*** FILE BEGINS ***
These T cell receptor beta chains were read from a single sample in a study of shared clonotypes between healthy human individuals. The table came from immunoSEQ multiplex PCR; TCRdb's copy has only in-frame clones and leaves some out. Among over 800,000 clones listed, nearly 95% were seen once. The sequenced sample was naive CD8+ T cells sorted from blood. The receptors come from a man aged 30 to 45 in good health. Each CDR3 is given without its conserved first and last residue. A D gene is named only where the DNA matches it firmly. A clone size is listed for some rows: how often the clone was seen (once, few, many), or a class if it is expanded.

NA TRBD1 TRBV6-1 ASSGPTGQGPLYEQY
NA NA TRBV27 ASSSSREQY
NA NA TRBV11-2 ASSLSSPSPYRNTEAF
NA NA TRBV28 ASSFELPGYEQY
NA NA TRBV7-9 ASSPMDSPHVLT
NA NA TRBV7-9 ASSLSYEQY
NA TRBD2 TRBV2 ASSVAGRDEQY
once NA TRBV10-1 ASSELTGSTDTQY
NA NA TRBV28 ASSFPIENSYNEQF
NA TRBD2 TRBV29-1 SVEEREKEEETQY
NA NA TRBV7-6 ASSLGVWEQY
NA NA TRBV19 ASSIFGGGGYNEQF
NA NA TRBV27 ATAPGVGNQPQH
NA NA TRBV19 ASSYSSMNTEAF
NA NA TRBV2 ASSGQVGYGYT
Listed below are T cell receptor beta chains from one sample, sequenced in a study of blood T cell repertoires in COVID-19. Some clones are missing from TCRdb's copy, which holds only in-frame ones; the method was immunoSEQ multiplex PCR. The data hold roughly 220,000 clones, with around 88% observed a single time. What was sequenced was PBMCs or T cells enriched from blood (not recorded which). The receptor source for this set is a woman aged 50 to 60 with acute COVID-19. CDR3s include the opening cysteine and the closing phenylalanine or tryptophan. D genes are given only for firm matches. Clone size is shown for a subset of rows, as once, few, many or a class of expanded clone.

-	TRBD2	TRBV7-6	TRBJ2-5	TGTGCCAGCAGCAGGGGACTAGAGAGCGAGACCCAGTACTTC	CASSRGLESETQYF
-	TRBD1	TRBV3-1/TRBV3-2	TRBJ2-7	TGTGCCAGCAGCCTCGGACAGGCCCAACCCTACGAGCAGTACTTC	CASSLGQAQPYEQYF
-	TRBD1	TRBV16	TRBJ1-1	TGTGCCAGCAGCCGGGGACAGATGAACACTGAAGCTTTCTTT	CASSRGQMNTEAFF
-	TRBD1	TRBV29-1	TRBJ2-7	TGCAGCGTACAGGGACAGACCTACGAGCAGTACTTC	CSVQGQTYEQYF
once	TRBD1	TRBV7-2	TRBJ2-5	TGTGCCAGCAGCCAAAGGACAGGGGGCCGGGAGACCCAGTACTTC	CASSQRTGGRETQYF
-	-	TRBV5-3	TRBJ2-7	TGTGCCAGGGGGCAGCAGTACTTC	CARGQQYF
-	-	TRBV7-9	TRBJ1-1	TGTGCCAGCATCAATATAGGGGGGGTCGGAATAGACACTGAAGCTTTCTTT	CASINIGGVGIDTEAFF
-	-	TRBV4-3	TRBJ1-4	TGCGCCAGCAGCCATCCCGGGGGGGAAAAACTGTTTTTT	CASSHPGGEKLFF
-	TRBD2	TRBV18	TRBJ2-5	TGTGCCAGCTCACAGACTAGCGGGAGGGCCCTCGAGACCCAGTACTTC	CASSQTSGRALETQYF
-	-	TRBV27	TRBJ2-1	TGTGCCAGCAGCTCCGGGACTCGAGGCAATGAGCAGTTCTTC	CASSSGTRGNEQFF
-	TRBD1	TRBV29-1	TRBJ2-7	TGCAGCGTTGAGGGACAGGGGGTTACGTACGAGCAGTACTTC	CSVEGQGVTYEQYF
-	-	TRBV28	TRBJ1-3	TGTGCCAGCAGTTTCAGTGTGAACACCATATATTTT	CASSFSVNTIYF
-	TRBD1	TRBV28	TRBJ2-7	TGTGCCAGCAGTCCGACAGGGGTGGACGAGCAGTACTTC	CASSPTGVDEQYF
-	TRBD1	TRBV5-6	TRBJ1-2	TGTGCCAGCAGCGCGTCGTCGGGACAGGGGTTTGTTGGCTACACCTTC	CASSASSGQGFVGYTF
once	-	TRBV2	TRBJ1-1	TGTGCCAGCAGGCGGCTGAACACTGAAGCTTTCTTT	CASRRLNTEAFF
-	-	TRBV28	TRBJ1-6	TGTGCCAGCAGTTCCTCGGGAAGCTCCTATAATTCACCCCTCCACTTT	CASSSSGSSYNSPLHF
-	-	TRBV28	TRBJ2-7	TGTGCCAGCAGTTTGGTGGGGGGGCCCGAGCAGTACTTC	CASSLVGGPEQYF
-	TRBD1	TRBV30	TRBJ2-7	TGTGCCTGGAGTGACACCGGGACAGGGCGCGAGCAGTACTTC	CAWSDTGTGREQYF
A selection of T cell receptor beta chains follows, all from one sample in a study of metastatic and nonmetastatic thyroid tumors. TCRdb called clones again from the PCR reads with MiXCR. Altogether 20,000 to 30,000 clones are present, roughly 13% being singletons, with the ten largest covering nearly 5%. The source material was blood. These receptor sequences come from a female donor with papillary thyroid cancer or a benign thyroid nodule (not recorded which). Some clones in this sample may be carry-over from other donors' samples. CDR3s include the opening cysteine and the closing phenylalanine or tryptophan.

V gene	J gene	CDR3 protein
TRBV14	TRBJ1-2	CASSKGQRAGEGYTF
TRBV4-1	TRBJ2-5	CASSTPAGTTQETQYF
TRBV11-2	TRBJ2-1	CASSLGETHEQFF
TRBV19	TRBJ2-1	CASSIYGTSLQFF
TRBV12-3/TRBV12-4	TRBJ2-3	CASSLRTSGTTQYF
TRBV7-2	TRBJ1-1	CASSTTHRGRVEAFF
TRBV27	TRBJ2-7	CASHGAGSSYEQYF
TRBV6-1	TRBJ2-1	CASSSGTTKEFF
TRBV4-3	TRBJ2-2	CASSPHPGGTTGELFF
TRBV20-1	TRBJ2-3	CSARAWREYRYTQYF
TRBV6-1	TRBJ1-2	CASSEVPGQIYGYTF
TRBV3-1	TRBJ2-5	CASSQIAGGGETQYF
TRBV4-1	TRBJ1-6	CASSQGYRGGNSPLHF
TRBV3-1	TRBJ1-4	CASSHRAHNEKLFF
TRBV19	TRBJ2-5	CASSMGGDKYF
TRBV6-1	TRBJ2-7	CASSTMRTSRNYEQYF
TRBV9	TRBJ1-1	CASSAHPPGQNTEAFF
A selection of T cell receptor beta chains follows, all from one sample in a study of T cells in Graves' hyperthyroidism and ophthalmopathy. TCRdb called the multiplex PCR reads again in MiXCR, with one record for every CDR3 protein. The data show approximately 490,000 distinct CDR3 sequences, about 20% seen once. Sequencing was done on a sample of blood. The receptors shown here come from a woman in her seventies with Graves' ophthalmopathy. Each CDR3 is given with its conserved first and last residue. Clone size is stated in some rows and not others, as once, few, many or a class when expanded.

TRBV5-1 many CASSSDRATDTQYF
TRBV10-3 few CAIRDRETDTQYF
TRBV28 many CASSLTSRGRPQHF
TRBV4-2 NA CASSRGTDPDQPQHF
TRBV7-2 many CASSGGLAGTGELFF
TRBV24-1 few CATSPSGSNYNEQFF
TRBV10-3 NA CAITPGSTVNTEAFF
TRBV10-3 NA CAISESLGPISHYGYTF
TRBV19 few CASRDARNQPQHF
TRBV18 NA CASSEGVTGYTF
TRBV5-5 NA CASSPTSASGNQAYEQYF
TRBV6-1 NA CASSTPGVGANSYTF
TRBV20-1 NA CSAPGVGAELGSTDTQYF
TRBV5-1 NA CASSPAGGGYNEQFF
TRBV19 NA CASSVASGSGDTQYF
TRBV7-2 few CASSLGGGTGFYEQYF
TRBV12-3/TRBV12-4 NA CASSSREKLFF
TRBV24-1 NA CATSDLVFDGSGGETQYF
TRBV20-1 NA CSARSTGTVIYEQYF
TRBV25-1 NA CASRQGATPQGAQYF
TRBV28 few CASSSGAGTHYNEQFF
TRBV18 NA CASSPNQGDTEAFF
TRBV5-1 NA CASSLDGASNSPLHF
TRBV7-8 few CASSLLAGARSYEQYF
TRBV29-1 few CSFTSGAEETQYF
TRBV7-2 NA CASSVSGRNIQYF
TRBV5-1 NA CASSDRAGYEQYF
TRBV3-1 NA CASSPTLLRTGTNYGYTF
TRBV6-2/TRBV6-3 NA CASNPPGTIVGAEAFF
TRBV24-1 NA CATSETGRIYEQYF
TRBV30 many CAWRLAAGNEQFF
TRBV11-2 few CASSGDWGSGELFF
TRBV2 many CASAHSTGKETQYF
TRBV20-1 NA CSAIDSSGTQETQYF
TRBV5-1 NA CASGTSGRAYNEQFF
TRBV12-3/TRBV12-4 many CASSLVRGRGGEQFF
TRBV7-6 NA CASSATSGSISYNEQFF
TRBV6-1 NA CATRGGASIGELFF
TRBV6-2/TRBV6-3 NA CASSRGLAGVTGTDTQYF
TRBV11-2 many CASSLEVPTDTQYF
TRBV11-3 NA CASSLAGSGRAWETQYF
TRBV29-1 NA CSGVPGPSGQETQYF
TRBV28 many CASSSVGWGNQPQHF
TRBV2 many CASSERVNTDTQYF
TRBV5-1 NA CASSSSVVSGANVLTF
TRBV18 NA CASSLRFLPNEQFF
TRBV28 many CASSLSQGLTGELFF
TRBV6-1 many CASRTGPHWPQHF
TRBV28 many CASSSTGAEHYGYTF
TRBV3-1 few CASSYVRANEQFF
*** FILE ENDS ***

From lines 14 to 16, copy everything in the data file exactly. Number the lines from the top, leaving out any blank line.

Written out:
NA NA TRBV27 ATAPGVGNQPQH
NA NA TRBV19 ASSYSSMNTEAF
NA NA TRBV2 ASSGQVGYGYT